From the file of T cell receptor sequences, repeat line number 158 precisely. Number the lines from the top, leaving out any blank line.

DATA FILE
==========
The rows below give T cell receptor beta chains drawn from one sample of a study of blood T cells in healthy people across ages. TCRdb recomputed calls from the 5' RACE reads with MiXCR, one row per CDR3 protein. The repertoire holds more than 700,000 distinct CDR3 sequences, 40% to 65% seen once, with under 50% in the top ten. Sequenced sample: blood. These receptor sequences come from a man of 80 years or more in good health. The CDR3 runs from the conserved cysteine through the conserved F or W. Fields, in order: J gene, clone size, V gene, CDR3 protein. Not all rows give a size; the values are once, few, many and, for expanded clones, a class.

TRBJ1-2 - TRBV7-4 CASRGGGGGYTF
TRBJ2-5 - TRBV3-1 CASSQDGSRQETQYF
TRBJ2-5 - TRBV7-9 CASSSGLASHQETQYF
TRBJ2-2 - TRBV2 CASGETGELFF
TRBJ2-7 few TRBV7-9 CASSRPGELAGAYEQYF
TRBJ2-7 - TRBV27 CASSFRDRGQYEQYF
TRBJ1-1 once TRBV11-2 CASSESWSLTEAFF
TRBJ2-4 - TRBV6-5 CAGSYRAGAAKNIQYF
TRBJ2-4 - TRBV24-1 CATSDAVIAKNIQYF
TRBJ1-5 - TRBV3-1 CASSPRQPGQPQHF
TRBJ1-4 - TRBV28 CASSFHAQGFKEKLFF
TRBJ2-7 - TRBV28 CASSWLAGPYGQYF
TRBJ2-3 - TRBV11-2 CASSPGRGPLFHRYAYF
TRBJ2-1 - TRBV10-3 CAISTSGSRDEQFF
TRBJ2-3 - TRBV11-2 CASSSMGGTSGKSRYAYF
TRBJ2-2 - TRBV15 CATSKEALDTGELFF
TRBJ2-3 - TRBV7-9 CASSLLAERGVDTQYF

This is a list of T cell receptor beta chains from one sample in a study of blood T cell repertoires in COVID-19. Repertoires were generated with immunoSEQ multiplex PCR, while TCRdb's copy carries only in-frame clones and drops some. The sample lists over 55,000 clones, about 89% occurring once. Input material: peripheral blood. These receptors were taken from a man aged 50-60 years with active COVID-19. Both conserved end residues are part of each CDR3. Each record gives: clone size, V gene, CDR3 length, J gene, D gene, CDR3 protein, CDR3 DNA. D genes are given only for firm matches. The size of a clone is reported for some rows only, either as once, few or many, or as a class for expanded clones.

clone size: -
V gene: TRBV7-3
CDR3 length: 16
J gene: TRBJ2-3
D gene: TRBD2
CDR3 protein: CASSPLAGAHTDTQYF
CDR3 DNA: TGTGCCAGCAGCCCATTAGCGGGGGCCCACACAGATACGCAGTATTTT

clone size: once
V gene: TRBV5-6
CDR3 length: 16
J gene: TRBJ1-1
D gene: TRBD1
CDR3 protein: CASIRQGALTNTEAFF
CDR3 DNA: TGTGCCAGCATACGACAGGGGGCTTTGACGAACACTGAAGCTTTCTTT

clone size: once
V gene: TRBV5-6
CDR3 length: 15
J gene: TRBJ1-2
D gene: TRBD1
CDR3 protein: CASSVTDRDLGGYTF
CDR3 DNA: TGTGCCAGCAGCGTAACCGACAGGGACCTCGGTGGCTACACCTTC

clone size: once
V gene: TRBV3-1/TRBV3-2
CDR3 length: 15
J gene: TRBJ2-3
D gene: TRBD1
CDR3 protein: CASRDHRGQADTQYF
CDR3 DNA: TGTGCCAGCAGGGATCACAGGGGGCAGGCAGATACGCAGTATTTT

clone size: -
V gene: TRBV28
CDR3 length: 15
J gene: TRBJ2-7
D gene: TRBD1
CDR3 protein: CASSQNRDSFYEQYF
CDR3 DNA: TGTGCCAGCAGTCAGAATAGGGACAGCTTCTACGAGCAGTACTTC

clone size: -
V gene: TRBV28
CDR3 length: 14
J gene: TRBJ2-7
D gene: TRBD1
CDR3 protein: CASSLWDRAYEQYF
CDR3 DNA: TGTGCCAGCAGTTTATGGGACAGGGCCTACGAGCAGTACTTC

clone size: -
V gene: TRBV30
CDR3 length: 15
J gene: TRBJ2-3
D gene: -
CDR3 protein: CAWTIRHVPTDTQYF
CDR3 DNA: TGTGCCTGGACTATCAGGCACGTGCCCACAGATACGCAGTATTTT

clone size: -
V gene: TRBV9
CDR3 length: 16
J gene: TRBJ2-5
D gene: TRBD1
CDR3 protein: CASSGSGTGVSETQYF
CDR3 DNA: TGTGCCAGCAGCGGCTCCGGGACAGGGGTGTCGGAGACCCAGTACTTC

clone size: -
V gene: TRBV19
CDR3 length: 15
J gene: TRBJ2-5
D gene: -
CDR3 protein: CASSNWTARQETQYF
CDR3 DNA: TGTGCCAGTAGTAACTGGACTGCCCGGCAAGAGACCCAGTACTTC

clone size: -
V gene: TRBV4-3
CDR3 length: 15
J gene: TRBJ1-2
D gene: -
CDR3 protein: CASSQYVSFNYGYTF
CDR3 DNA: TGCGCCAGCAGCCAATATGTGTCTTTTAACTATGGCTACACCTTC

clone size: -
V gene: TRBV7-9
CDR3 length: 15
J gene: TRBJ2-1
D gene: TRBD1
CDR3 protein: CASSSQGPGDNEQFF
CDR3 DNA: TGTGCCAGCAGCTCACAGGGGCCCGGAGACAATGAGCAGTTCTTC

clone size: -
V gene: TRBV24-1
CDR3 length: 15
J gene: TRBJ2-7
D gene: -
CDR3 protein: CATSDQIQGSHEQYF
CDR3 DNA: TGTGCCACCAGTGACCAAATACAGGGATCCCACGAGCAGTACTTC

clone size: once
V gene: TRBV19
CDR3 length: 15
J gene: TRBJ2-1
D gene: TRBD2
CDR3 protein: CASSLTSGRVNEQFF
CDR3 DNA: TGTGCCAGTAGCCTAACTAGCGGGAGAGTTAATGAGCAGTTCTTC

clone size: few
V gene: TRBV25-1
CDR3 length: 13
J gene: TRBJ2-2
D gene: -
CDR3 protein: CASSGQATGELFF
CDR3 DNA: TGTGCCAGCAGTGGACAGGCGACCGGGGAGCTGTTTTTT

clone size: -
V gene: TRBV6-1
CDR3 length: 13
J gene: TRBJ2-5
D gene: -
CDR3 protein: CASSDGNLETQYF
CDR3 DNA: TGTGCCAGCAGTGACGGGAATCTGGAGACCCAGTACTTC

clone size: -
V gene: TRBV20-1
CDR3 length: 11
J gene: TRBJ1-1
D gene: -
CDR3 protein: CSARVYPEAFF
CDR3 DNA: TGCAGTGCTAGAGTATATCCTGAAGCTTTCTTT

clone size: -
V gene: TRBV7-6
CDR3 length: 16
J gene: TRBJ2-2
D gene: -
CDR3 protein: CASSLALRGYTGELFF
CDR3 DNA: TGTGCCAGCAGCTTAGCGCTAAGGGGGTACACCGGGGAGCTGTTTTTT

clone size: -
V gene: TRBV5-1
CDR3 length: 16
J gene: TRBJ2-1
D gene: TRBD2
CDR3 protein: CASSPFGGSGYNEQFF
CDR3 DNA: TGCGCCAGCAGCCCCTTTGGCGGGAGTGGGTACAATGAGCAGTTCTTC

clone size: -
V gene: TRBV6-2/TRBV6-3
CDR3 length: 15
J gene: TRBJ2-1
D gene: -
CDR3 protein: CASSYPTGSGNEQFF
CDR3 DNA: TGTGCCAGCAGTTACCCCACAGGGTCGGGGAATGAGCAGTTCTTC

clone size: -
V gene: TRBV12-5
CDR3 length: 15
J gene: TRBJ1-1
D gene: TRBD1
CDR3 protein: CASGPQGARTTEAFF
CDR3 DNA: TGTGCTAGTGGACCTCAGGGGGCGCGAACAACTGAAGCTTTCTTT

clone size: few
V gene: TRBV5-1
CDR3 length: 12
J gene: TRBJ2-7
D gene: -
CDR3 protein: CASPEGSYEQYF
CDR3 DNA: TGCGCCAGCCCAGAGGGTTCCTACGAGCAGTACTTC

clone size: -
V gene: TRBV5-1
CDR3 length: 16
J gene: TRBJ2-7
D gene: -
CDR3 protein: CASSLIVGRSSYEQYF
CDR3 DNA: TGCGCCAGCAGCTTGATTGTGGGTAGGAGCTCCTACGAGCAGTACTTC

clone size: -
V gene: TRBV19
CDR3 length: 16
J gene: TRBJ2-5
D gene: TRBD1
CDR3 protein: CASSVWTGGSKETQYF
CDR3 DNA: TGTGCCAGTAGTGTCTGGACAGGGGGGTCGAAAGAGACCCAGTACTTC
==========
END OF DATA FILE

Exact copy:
CDR3 protein: CASGPQGARTTEAFF